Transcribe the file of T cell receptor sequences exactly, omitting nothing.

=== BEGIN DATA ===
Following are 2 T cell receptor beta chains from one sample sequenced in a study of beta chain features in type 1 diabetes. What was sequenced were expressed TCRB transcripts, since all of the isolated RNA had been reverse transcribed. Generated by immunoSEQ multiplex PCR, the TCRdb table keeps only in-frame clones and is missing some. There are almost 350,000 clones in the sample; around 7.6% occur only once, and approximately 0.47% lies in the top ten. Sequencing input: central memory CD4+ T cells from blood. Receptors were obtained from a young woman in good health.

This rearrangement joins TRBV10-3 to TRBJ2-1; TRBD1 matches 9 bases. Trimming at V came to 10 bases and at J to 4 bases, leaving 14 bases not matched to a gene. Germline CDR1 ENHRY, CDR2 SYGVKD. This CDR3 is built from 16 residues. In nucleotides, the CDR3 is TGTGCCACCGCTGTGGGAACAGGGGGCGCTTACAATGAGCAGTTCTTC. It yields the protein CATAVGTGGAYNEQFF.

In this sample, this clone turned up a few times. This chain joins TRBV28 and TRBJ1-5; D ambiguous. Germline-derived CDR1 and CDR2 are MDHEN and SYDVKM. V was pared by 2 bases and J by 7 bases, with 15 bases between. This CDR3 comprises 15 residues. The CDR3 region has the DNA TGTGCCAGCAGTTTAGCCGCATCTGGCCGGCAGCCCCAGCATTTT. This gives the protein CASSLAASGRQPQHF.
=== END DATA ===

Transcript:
Following are 2 T cell receptor beta chains from one sample sequenced in a study of beta chain features in type 1 diabetes. What was sequenced were expressed TCRB transcripts, since all of the isolated RNA had been reverse transcribed. Generated by immunoSEQ multiplex PCR, the TCRdb table keeps only in-frame clones and is missing some. There are almost 350,000 clones in the sample; around 7.6% occur only once, and approximately 0.47% lies in the top ten. Sequencing input: central memory CD4+ T cells from blood. Receptors were obtained from a young woman in good health.

This rearrangement joins TRBV10-3 to TRBJ2-1; TRBD1 matches 9 bases. Trimming at V came to 10 bases and at J to 4 bases, leaving 14 bases not matched to a gene. Germline CDR1 ENHRY, CDR2 SYGVKD. This CDR3 is built from 16 residues. In nucleotides, the CDR3 is TGTGCCACCGCTGTGGGAACAGGGGGCGCTTACAATGAGCAGTTCTTC. It yields the protein CATAVGTGGAYNEQFF.

In this sample, this clone turned up a few times. This chain joins TRBV28 and TRBJ1-5; D ambiguous. Germline-derived CDR1 and CDR2 are MDHEN and SYDVKM. V was pared by 2 bases and J by 7 bases, with 15 bases between. This CDR3 comprises 15 residues. The CDR3 region has the DNA TGTGCCAGCAGTTTAGCCGCATCTGGCCGGCAGCCCCAGCATTTT. This gives the protein CASSLAASGRQPQHF.